But it is clear that the strong growth in lending to investors has been curtailed. The emerging imbalance called out by the Reserve Bank in its September 2014 Financial Stability Review has been halted (although not reversed), and overall growth in credit to investors is now more in line with that to owner-occupiers. We have also had the added benefit that lenders have been forced to improve their management information systems, which in the absence of any regulatory requirements had grown lax in identifying the purpose for which money was being borrowed.
More recently, we introduced an additional benchmark with respect to new interest-only lending. The proportion of interest-only lending had been gradually building in Australia (Chart 3).
In an environment of seemingly ever-rising house prices and low interest rates, an increasing number of borrowers had become comfortable maintaining high debt levels. To exacerbate this, lenders’ practices made it easy to refinance or extend interest-only terms, making it relatively simple for a borrower to avoid paying down their principal debt over an extended period of time.
Our announcement in March this year that APRA-regulated lenders should limit their new interest-only lending to no more than 30 per cent of new lending funded during a given quarter has had an immediate and notable impact (Chart 4).
Over the past couple of years, the share of interest-only lending has moderated in response to the more modest rate of growth in lending to investors (who typically make greater use of interest-only products). Nevertheless, having run at between 40-50 per cent of new lending for some time, interest-only lending accounted for about 23 per cent of total new lending for the quarter ended September. Forecasts for the December quarter suggest something similar again.
While our focus was on new interest-only lending, the emergence of stronger price signals through differential pricing also motivated many existing interest-only borrowers to switch to principal and interest (P&I) repayments. This has resulted in a reduction in ADIs’ interest-only loans outstanding by around $36 billion, or close to 7 per cent, over the last six months. We see this switching as positive for the risk profile of loan portfolios, as it has increased the proportion of borrowers that are paying down principal on their loan and therefore working to reduce overall indebtedness.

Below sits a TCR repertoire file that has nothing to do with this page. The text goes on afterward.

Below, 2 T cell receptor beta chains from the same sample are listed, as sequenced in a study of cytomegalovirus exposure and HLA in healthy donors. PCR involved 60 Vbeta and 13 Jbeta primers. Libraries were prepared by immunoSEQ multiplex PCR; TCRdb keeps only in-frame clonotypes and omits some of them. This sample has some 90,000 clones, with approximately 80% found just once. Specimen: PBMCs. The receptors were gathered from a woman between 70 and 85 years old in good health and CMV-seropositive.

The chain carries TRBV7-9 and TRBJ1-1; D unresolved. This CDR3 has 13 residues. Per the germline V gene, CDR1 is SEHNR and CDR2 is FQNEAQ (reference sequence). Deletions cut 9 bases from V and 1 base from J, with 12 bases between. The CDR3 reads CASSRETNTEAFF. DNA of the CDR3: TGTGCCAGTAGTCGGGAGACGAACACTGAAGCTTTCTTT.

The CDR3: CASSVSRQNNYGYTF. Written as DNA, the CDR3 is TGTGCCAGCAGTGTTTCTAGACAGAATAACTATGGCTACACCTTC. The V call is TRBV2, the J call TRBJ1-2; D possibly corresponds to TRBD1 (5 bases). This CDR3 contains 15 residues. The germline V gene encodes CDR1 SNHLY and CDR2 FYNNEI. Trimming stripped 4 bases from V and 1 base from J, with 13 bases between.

In March, we also asked ADIs to increase their scrutiny of interest-only lending with high loan-to-value ratios (LVRs). As a result, many APRA-regulated lenders reduced their maximum LVRs for interest-only loans. Over the subsequent months, we have seen a continuation in the decline of high LVR lending, both in terms of interest-only and, to a lesser extent, P&I loans (Charts 5a and 5b).
Within this broadly positive picture, however, there are a few other metrics that are continuing to track higher than intuitively feels comfortable.
First, the trend in non-performing housing loans is upward, despite a relatively benign environment for lenders (Chart 6).
With historically low interest rates and an unemployment rate that for the past few years has drifted lower, an a priori expectation might have been for non performing housing loans to return to lower levels. Certainly, the current trend is influenced by geographic factors – in particular, the softening of activity and house prices Western Australia is a significant part of the increase. But nonetheless the overall rate of non performing housing loans is drifting up towards post-crisis highs, without any sign of crisis. Given metrics of non-performing loans are a product of historical lending practices, they do not tell us anything much about lending quality today. But it does support the proposition that the need to reinforce lending standards was warranted.
With this in mind, we are paying particular attention to lending with a low net income surplus (NIS). This measure represents the lender’s assessment of the surplus income borrowers would likely have left over each month, after taking into account living expenses, debt repayments and adding in some buffers. Low NIS borrowers are obviously vulnerable to shocks. Over recent years we have been challenging lenders to ensure that their serviceability methodology is robust, and includes adequate conservatism to ensure that borrowers are not unduly exposed if their circumstances were to change. While the upward trend in low NIS lending appears to have moderated over the past few quarters (Chart 7), this chart still shows a reasonable proportion of new borrowers have limited surplus funds each month to cover unanticipated expenses, or put aside as savings.